2) There is a wide spectrum as to who is considered an artistic genius. I personally do not find artists like Cy Twombly or Mark Rotkho to be amazing artists, but there are scores of critics who believe they are. I am sure that there are artists that I value that others detest. Unless all art is held up to critical scrutiny, the geniuses will never be known. Emily Dickinson, for instance, lived a life that was by choice very reclusive and ordered her sister to destroy her works upon her death because she didn't see them as important. We now see them as remarkably important. Much in the same vein as above, I feel that the EA movement's inquiry would see work of a genius level destroyed, for an author like Dickinson would almost certainly believe that her work was not good enough, and that would warrant for her a different course of action.

          3) I'd like to address this: "Art (and many other popular careers) are good, but saving lives is even better." Art can save lives, the two are not mutually exclusive. The depressive can feel less alone in the presence of an artistic work that mirrors their emotion. The faithful can feel truly "saved" upon being exposed to a work of religious art. The philosopher can often times best express himself (as Kant held) by poems and poetry. The EA idea is that the saving of lives in a concrete, brutal (in the sense of brute existence) sense is not incompatible with the transformative power of art, and in fact, if the individual uses art as their outlet for negative or harmful feelings, their life can be saved.

          I would like to conclude by saying that I appreciate what the EA movement is trying to get across - that there are current activities that could qualify as a "waste of time" and as such, the inquiry "How much good is this doing for the world?" is perfectly reasonable. But the individual moral agent needs to make that assessment, and also decide how they will use their time more wisely.

          The moral decision is no decision at all unless the moral agent is motivated to effect the change they wish to see in the world and they are allowed to choose how to manifest that change. This is why I am usually skeptical of movements that attempt to proscribe a course of action as if the matter is settled beyond reasonable doubt. I have not heard yet a coherent response to the old Humean "is-ought" dilemma, and as such, moral freedom takes precedence over moral proscription for me.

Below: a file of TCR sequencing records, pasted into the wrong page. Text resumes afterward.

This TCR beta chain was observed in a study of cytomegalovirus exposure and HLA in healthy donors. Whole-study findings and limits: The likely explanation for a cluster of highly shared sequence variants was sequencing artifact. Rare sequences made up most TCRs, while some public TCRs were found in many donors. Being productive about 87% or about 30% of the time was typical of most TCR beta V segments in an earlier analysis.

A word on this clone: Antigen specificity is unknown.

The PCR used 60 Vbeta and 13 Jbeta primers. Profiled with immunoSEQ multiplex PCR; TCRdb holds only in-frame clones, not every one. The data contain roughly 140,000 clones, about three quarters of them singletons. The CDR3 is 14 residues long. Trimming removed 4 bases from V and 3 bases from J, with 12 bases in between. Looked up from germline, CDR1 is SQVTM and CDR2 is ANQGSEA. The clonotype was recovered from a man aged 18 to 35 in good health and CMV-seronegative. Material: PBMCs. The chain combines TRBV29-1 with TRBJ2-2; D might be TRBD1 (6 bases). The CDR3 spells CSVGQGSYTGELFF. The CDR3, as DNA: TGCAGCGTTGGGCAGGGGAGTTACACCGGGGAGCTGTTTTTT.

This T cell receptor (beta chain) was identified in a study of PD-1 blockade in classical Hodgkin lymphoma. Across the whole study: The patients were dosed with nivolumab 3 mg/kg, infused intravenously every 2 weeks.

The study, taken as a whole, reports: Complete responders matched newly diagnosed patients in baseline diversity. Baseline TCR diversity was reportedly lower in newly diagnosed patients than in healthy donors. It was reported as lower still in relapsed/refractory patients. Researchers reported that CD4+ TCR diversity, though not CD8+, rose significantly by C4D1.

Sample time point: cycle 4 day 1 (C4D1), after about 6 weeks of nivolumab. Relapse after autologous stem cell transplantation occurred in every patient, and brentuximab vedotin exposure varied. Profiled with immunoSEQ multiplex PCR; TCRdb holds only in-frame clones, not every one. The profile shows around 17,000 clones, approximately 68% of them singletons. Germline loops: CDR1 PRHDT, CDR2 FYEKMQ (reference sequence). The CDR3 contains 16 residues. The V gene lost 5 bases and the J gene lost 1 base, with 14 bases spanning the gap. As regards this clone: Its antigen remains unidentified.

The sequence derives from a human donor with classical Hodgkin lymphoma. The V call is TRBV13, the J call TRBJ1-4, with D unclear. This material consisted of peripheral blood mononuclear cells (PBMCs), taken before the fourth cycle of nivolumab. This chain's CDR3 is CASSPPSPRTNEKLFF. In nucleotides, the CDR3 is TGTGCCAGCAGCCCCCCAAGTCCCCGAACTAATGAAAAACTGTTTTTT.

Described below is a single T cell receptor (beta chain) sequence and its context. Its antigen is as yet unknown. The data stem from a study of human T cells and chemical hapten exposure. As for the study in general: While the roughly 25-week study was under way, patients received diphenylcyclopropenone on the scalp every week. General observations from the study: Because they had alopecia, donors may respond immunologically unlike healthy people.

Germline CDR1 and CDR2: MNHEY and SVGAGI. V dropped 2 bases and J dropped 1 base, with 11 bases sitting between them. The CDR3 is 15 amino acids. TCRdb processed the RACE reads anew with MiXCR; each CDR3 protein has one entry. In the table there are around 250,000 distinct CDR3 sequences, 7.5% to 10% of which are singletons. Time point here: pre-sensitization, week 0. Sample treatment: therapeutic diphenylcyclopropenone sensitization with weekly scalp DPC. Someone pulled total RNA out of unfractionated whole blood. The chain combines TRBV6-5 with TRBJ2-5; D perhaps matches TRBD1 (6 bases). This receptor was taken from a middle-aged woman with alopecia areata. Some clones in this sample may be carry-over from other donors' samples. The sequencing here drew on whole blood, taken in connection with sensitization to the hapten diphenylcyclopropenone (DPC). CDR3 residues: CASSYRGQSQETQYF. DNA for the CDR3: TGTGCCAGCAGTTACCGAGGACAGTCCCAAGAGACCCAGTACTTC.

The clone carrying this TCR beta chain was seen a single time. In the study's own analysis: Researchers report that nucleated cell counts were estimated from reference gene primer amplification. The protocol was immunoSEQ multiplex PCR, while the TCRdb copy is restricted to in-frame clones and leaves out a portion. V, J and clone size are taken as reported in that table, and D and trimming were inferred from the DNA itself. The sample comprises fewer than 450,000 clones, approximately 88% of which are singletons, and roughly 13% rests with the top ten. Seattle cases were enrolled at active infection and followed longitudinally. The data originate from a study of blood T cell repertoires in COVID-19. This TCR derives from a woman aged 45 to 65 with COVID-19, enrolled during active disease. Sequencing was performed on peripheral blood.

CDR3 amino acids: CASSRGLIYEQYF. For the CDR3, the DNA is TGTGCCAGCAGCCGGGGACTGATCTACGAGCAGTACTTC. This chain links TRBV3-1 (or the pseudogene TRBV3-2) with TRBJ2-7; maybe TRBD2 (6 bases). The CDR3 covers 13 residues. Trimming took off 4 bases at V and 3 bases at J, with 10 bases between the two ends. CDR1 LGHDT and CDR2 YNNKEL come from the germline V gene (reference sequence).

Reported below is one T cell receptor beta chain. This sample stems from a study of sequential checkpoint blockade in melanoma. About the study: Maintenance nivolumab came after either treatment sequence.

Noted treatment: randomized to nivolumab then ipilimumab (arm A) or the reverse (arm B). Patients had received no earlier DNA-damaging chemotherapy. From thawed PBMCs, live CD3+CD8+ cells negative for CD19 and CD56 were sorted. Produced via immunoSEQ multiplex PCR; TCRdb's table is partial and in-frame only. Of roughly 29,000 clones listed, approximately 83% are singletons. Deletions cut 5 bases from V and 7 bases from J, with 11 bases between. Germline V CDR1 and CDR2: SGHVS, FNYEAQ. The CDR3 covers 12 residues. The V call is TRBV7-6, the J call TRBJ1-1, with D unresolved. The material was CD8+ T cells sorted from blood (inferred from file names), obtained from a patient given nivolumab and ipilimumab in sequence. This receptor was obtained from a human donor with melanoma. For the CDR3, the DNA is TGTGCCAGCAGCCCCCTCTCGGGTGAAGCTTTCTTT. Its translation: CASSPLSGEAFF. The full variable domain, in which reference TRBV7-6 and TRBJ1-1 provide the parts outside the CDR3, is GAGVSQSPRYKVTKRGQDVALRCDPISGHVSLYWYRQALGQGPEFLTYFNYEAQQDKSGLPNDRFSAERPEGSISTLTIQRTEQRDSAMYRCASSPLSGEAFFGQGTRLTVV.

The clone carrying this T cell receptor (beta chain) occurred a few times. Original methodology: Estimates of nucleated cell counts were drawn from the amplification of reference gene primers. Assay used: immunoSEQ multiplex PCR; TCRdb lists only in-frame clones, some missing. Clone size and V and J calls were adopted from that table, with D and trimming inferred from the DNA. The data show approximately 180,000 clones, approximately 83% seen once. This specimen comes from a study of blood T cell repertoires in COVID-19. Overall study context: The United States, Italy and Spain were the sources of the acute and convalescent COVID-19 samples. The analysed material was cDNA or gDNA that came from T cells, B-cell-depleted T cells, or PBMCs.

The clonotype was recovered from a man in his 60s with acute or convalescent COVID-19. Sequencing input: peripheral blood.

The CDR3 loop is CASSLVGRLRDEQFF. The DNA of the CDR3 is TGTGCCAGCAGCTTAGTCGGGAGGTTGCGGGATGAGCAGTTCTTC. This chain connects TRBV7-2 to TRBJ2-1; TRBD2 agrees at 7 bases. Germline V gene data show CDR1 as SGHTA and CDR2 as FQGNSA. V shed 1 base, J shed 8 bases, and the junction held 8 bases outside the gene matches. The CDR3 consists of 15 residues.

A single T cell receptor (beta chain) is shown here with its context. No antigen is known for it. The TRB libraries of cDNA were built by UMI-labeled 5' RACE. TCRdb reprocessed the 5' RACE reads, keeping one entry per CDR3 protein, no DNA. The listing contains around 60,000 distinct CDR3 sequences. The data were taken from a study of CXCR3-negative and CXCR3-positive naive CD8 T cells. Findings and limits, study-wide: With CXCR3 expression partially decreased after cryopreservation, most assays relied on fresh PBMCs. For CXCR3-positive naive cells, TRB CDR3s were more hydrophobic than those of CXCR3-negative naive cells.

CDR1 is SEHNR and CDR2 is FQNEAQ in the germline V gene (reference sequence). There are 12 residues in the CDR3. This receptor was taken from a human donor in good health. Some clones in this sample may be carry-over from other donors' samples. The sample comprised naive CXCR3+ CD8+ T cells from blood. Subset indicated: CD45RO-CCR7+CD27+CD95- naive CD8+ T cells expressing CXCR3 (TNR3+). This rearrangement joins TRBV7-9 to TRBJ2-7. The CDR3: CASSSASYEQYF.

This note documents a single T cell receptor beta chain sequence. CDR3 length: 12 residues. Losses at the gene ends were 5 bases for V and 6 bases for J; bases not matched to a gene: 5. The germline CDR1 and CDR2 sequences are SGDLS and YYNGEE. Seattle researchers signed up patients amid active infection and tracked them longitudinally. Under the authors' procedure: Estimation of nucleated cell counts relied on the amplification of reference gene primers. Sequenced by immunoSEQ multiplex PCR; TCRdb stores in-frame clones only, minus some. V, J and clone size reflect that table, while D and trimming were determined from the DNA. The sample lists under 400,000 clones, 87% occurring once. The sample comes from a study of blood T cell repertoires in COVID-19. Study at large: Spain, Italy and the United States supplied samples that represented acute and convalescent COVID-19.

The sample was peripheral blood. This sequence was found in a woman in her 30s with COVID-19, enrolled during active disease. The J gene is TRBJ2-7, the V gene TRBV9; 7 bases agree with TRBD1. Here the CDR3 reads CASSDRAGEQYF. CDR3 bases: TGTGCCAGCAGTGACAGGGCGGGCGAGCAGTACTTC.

I also would think that the EA goals have far more relevance when it comes to activities other than art. There are easier targets!

          • Michael Bitton

            You're right. There are way easier targets. That's partly why art is not a focus area of effective altruism. I'm nearly the only person that's spent any time writing and thinking about art in this context and that's only because my background is in art. This article just happens to be about art and effective altruism because the writer is interested in both - but it could as easily be about almost any other field. I hope you don't take it as a suggestion that EAs spend their days walking around looking for artists to convert into surgeons.

            In response to point #3, which I find to be the most important, I want to clarify that EA isn't technically about saving the most lives possible - it's about making the world as good as possible. So the knock on art isn't that it (usually) doesn't literally save lives - it's that it (usually) doesn't achieve as much good in the world as other things you could do. That isn't the end of the world. We're constantly doing things that fall into that category. But again - this article happens to be about art in the context of effective altruism, and the answer, as effective altruists see it, is that a lot of artists could do even more good if they spent more time working in other areas. Take it as a prescription in the sense of "If you value X, then you should do Y... but if you happen to value something else, then go do that!" In this scenario X means something along the lines of "reducing as much suffering as possible."